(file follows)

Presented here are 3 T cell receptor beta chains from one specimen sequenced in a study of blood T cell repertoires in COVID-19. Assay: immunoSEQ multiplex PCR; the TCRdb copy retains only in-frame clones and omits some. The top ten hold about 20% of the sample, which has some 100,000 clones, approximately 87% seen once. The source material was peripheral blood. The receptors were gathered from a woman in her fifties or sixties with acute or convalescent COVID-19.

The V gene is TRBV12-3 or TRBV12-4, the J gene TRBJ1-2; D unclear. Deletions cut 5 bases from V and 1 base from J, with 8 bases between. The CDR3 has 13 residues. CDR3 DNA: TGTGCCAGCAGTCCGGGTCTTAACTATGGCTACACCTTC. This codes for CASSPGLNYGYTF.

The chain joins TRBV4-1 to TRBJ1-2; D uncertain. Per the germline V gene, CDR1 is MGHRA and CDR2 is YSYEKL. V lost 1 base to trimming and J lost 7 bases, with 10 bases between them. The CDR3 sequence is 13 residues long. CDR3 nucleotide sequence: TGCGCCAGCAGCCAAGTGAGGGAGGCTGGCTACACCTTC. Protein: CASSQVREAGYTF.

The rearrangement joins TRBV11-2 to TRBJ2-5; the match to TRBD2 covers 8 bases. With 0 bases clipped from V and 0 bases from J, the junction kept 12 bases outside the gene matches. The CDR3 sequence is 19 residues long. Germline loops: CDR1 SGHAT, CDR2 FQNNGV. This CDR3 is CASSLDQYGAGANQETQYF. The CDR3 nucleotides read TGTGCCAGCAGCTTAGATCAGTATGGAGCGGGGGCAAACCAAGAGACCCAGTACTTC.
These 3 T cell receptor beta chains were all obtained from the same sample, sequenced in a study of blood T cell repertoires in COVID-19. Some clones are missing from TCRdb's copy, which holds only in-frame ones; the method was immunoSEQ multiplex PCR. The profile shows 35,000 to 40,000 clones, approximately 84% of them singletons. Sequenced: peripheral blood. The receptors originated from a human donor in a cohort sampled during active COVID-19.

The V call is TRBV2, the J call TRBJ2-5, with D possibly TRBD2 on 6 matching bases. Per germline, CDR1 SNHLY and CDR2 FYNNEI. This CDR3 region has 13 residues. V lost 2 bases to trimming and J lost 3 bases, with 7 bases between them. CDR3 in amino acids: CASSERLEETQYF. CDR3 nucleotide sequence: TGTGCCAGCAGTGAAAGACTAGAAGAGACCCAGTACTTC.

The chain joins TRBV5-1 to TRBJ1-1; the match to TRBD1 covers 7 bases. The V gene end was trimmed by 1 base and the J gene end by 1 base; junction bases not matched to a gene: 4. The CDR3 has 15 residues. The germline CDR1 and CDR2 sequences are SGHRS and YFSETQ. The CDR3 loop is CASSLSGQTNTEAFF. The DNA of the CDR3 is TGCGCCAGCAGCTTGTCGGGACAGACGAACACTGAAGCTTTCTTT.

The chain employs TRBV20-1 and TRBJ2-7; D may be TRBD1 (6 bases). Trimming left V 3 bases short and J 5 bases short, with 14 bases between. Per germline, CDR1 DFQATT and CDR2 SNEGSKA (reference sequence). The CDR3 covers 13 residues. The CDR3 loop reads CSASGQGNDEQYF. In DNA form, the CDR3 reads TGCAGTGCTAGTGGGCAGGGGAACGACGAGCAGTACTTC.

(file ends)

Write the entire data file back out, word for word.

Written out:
Presented here are 3 T cell receptor beta chains from one specimen sequenced in a study of blood T cell repertoires in COVID-19. Assay: immunoSEQ multiplex PCR; the TCRdb copy retains only in-frame clones and omits some. The top ten hold about 20% of the sample, which has some 100,000 clones, approximately 87% seen once. The source material was peripheral blood. The receptors were gathered from a woman in her fifties or sixties with acute or convalescent COVID-19.

The V gene is TRBV12-3 or TRBV12-4, the J gene TRBJ1-2; D unclear. Deletions cut 5 bases from V and 1 base from J, with 8 bases between. The CDR3 has 13 residues. CDR3 DNA: TGTGCCAGCAGTCCGGGTCTTAACTATGGCTACACCTTC. This codes for CASSPGLNYGYTF.

The chain joins TRBV4-1 to TRBJ1-2; D uncertain. Per the germline V gene, CDR1 is MGHRA and CDR2 is YSYEKL. V lost 1 base to trimming and J lost 7 bases, with 10 bases between them. The CDR3 sequence is 13 residues long. CDR3 nucleotide sequence: TGCGCCAGCAGCCAAGTGAGGGAGGCTGGCTACACCTTC. Protein: CASSQVREAGYTF.

The rearrangement joins TRBV11-2 to TRBJ2-5; the match to TRBD2 covers 8 bases. With 0 bases clipped from V and 0 bases from J, the junction kept 12 bases outside the gene matches. The CDR3 sequence is 19 residues long. Germline loops: CDR1 SGHAT, CDR2 FQNNGV. This CDR3 is CASSLDQYGAGANQETQYF. The CDR3 nucleotides read TGTGCCAGCAGCTTAGATCAGTATGGAGCGGGGGCAAACCAAGAGACCCAGTACTTC.
These 3 T cell receptor beta chains were all obtained from the same sample, sequenced in a study of blood T cell repertoires in COVID-19. Some clones are missing from TCRdb's copy, which holds only in-frame ones; the method was immunoSEQ multiplex PCR. The profile shows 35,000 to 40,000 clones, approximately 84% of them singletons. Sequenced: peripheral blood. The receptors originated from a human donor in a cohort sampled during active COVID-19.

The V call is TRBV2, the J call TRBJ2-5, with D possibly TRBD2 on 6 matching bases. Per germline, CDR1 SNHLY and CDR2 FYNNEI. This CDR3 region has 13 residues. V lost 2 bases to trimming and J lost 3 bases, with 7 bases between them. CDR3 in amino acids: CASSERLEETQYF. CDR3 nucleotide sequence: TGTGCCAGCAGTGAAAGACTAGAAGAGACCCAGTACTTC.

The chain joins TRBV5-1 to TRBJ1-1; the match to TRBD1 covers 7 bases. The V gene end was trimmed by 1 base and the J gene end by 1 base; junction bases not matched to a gene: 4. The CDR3 has 15 residues. The germline CDR1 and CDR2 sequences are SGHRS and YFSETQ. The CDR3 loop is CASSLSGQTNTEAFF. The DNA of the CDR3 is TGCGCCAGCAGCTTGTCGGGACAGACGAACACTGAAGCTTTCTTT.

The chain employs TRBV20-1 and TRBJ2-7; D may be TRBD1 (6 bases). Trimming left V 3 bases short and J 5 bases short, with 14 bases between. Per germline, CDR1 DFQATT and CDR2 SNEGSKA (reference sequence). The CDR3 covers 13 residues. The CDR3 loop reads CSASGQGNDEQYF. In DNA form, the CDR3 reads TGCAGTGCTAGTGGGCAGGGGAACGACGAGCAGTACTTC.